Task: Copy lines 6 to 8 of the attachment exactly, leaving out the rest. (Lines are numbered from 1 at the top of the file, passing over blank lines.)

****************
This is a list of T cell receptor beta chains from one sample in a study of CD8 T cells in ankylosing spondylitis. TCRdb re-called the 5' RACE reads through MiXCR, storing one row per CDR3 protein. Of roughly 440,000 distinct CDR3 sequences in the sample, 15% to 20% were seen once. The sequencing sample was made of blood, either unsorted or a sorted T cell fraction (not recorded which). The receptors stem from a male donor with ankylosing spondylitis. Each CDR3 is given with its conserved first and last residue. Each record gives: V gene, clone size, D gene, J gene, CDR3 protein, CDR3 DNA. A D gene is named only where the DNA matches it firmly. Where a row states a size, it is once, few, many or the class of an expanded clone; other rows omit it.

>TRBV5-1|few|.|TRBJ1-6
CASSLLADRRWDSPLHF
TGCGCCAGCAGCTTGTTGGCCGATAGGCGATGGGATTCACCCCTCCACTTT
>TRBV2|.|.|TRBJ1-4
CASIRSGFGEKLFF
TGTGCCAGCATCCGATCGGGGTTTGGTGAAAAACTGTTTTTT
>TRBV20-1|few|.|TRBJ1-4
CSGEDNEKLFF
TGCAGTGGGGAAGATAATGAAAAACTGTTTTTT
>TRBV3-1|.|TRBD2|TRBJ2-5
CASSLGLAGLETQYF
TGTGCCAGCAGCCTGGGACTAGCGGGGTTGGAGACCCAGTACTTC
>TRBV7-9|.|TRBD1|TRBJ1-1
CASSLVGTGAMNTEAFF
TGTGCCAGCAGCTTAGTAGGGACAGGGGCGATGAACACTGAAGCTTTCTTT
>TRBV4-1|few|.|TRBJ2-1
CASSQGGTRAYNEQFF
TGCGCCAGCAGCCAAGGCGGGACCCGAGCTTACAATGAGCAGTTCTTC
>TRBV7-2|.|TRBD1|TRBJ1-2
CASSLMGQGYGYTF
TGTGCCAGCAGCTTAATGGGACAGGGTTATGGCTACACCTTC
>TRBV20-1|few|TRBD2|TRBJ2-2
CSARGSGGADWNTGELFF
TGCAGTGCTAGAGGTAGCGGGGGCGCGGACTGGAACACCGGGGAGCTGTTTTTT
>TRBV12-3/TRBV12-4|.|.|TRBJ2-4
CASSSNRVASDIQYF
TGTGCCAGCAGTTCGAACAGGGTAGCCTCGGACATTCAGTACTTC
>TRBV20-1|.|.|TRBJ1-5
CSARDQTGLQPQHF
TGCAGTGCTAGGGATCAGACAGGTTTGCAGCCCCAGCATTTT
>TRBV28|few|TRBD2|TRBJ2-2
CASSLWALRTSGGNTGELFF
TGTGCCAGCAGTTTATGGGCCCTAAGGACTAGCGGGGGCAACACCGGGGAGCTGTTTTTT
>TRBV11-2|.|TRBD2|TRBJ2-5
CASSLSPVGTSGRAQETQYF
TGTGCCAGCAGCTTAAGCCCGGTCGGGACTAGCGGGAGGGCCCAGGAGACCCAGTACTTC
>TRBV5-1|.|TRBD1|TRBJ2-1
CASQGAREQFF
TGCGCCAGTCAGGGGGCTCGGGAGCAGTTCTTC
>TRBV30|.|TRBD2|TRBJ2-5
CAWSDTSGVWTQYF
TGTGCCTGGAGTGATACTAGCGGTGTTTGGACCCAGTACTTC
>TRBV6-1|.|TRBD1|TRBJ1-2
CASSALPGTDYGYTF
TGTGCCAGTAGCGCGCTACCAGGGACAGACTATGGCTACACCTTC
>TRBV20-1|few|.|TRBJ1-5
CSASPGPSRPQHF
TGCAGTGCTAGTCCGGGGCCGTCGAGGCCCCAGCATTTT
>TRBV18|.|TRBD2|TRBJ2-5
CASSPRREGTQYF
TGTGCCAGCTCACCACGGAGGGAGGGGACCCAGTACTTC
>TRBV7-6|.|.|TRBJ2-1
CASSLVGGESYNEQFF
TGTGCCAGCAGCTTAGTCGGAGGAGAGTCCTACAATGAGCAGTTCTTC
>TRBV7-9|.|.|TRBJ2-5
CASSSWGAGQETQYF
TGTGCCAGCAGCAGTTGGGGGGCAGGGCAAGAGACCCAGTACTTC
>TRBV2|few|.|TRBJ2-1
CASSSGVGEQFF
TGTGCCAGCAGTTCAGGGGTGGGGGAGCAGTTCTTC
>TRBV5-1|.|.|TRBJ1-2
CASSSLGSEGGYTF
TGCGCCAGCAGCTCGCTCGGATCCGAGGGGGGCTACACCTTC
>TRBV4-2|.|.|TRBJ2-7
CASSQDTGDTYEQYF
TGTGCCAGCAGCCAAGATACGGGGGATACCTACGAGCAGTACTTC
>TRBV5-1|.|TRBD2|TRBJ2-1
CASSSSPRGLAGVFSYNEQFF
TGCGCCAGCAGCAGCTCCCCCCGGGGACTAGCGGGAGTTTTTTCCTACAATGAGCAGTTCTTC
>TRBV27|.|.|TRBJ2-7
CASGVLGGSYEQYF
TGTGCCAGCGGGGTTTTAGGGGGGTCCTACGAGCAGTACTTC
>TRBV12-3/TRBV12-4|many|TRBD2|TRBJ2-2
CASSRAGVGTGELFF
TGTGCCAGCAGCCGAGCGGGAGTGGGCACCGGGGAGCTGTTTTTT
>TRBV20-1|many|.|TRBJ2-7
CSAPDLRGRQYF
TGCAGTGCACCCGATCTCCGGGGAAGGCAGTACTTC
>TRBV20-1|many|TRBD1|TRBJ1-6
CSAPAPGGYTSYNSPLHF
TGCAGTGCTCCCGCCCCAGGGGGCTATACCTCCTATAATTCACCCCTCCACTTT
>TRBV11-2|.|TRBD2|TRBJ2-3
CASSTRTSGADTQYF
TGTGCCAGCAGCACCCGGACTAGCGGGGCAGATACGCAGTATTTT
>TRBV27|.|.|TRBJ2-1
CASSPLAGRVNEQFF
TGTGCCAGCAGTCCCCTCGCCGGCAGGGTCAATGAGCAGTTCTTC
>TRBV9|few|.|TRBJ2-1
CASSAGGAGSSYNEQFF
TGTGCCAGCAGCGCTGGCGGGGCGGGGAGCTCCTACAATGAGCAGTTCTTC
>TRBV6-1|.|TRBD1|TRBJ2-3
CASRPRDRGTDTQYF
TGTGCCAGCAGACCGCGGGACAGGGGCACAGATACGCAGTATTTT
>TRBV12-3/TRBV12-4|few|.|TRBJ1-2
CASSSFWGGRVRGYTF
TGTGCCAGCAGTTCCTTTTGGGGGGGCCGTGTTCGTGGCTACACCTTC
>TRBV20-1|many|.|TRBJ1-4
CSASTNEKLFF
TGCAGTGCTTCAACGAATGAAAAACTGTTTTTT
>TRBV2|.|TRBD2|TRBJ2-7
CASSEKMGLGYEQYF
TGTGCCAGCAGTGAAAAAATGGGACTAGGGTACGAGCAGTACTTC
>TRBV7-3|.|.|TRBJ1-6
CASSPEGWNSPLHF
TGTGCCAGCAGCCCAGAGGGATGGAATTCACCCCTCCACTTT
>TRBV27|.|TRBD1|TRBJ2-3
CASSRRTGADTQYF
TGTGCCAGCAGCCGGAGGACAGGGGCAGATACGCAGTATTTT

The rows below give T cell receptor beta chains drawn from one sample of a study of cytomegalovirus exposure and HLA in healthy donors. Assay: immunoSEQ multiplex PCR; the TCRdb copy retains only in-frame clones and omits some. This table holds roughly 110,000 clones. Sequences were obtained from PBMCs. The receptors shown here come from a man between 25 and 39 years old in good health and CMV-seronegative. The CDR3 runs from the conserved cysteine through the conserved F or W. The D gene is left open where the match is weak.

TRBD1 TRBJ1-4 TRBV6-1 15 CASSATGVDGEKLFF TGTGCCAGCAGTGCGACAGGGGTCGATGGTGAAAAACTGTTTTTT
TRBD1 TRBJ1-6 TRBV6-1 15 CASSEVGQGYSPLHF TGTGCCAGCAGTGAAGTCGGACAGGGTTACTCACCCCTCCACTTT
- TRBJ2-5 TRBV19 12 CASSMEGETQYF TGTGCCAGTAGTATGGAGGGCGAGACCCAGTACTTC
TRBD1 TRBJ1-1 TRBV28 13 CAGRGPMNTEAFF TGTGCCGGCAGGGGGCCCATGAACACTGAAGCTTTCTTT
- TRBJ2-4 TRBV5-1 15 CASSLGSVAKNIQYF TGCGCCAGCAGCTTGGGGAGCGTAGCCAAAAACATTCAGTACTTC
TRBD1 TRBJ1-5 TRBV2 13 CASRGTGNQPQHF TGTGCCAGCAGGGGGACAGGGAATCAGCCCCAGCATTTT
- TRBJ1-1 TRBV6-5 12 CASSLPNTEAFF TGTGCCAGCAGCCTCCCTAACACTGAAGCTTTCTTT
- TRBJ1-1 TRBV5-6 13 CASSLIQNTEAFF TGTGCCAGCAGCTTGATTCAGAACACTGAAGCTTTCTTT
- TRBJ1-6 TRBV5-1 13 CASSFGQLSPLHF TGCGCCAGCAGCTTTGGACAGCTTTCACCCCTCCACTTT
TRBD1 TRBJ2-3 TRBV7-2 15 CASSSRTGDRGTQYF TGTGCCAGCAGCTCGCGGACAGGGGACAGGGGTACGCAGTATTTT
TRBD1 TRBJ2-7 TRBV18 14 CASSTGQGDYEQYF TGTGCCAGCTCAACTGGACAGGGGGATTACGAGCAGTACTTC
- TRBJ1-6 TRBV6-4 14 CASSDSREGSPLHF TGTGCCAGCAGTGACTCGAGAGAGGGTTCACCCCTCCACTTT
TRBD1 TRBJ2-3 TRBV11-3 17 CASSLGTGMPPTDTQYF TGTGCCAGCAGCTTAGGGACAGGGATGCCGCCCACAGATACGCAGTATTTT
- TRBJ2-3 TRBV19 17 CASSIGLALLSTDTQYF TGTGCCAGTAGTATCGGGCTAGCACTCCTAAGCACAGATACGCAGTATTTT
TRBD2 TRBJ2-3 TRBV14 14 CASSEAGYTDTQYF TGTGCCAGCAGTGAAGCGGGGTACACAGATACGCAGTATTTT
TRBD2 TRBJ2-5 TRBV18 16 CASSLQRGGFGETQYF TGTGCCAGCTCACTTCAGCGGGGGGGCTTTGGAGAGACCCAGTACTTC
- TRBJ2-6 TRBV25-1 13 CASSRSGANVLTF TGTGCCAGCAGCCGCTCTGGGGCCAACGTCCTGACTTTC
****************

CASIRSGFGEKLFF
TGTGCCAGCATCCGATCGGGGTTTGGTGAAAAACTGTTTTTT
>TRBV20-1|few|.|TRBJ1-4